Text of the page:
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Jailing is failing the most disadvantaged. The majority of people incarcerated in Australia come from circumstances where they have experienced multiple and intersecting disadvantages. There are eight social determinants that increase the likelihood of incarceration:

  1. having been in out of home (foster) care;
  2. receiving a poor school education;
  3. being Indigenous;
  4. having early contact with police;
  5. having unsupported mental health and/or cognitive disability;
  6. problematic alcohol and other drug use;
  7. experiencing homelessness or unstable housing; and
  8. coming from or living in a disadvantaged location.[1]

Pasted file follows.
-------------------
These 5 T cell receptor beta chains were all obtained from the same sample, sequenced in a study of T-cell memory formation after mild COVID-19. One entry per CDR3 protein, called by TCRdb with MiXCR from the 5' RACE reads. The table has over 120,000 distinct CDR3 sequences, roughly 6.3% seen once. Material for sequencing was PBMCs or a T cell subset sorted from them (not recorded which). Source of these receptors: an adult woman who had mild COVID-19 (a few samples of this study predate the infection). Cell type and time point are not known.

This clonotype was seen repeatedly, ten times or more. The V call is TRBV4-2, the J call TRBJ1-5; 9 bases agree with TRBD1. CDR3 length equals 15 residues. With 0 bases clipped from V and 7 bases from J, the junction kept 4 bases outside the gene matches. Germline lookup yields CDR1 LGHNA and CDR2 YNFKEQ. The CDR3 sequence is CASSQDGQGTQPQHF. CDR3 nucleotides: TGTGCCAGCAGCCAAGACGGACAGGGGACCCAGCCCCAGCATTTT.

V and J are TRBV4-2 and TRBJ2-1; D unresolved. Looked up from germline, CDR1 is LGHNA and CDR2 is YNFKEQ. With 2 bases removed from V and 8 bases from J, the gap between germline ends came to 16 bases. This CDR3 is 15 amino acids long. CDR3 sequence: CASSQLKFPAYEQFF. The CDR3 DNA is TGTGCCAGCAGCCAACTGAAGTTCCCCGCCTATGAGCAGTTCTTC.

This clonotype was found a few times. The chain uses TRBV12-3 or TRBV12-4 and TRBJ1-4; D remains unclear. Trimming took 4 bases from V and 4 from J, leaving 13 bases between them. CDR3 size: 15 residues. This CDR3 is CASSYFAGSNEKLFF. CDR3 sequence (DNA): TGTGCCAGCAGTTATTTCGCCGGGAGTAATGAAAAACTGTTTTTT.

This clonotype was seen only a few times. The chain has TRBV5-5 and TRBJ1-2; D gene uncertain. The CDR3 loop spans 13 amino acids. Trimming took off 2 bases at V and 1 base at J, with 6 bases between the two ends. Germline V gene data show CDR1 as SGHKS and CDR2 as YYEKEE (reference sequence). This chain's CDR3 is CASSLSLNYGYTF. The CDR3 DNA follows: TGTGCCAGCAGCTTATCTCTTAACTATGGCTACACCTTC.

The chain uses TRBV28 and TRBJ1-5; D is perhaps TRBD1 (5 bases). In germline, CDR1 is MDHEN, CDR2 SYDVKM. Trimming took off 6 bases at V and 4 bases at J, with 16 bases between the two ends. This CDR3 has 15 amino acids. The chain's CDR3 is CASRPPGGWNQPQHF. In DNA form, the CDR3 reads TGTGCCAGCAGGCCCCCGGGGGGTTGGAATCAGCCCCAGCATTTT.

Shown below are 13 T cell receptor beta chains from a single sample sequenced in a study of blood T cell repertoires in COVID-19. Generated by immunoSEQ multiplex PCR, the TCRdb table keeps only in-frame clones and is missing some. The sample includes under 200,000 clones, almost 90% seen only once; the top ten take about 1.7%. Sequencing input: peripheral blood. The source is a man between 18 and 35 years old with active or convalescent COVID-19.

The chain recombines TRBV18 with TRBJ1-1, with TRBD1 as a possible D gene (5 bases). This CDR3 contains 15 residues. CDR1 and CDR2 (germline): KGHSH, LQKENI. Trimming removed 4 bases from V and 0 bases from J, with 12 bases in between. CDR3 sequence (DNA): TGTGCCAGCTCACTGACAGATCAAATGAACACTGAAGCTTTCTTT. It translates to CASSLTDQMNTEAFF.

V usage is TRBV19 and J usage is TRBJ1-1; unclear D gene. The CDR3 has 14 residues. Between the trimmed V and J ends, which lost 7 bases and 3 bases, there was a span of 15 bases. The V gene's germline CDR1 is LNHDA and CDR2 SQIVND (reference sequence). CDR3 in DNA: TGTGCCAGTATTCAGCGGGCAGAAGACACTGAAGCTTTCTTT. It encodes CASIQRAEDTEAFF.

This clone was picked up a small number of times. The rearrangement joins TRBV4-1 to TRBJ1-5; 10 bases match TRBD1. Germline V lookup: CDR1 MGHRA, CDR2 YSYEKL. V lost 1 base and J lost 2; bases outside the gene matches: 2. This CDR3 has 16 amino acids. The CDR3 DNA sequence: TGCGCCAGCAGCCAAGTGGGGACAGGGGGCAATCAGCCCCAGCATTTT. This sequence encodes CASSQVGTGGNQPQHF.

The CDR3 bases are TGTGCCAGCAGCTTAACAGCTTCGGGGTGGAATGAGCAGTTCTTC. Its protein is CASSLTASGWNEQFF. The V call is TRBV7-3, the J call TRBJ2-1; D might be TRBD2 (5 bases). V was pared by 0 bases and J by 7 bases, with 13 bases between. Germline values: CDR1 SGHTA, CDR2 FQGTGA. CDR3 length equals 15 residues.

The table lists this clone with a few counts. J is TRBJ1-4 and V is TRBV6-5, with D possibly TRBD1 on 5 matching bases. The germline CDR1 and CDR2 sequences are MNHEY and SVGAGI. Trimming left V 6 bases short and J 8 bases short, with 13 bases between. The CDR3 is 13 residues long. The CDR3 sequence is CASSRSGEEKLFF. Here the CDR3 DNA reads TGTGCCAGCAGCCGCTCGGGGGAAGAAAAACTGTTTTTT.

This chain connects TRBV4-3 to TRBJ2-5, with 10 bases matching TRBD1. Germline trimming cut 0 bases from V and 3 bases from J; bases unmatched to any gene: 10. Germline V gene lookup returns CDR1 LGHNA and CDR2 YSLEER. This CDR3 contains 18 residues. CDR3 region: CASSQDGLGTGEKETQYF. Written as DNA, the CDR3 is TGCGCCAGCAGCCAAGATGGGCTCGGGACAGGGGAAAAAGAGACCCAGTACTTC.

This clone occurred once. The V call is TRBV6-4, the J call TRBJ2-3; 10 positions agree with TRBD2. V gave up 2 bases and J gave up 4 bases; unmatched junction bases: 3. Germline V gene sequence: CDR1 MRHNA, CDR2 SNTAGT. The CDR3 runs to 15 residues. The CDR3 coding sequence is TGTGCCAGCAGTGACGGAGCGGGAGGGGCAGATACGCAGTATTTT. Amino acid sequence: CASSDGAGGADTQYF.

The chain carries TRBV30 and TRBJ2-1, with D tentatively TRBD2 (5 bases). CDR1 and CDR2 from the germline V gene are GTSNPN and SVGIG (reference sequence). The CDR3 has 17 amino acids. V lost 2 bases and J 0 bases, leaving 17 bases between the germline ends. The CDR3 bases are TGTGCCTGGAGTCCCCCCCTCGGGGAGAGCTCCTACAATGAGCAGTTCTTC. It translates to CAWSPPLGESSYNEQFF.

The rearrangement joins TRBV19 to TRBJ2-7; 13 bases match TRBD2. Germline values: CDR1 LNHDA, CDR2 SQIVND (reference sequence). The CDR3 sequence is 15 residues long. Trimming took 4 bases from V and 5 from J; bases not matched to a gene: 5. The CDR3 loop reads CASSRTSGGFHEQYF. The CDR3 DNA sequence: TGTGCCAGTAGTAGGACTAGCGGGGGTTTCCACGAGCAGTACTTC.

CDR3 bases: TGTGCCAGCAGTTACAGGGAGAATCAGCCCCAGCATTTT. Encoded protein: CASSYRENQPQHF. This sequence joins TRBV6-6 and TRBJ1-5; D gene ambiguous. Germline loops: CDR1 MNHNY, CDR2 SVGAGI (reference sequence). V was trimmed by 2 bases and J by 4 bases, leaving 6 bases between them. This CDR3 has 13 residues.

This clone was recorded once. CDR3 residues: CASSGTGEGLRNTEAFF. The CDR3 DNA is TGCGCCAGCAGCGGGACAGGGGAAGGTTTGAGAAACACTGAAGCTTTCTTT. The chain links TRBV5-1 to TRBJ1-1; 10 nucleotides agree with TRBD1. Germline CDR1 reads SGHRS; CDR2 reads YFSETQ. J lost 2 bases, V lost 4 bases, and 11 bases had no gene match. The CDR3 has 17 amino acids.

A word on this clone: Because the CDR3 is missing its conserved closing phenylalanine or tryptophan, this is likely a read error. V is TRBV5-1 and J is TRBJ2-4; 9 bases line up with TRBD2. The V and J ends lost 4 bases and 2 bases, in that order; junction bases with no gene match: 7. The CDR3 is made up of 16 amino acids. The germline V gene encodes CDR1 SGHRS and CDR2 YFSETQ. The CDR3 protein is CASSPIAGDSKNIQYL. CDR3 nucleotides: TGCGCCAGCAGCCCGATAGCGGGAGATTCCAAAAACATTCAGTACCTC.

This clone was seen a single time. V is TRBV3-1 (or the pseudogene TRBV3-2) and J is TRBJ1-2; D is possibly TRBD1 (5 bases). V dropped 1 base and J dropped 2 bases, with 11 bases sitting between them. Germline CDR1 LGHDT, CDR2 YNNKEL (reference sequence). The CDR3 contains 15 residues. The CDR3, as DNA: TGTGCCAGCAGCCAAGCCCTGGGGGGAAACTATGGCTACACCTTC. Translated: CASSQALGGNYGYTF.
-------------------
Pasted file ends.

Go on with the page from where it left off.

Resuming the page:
Around 60% of people in prison have some form of alcohol and other drug dependency. 43% of all people in prison were homeless in the four weeks before entering custody and 48% of people leaving prison expect to exit into homelessness. A disproportionate number of people in prison come from a small number of 'postcodes of disadvantage' where access to education, healthcare, support, and employment are all comparatively lacking. 46% of people who enter prison report being unemployed prior to their incarceration and 62% of people released from prison don’t have paid employment organised.

The fact of disadvantage cannot be used to discount the consequences of crime. However, it is crucial to understand the context in which most crime is committed in order to build and implement effective policy to reduce the numbers of people in custody and strengthen genuine alternatives to prison.


[1] McCausland, R + Baldry, E (2023) The Social Determinants of Justice: 8 Factors that increase your risk of imprisonment, in The Conversation, [website] accessed 26 April 2024,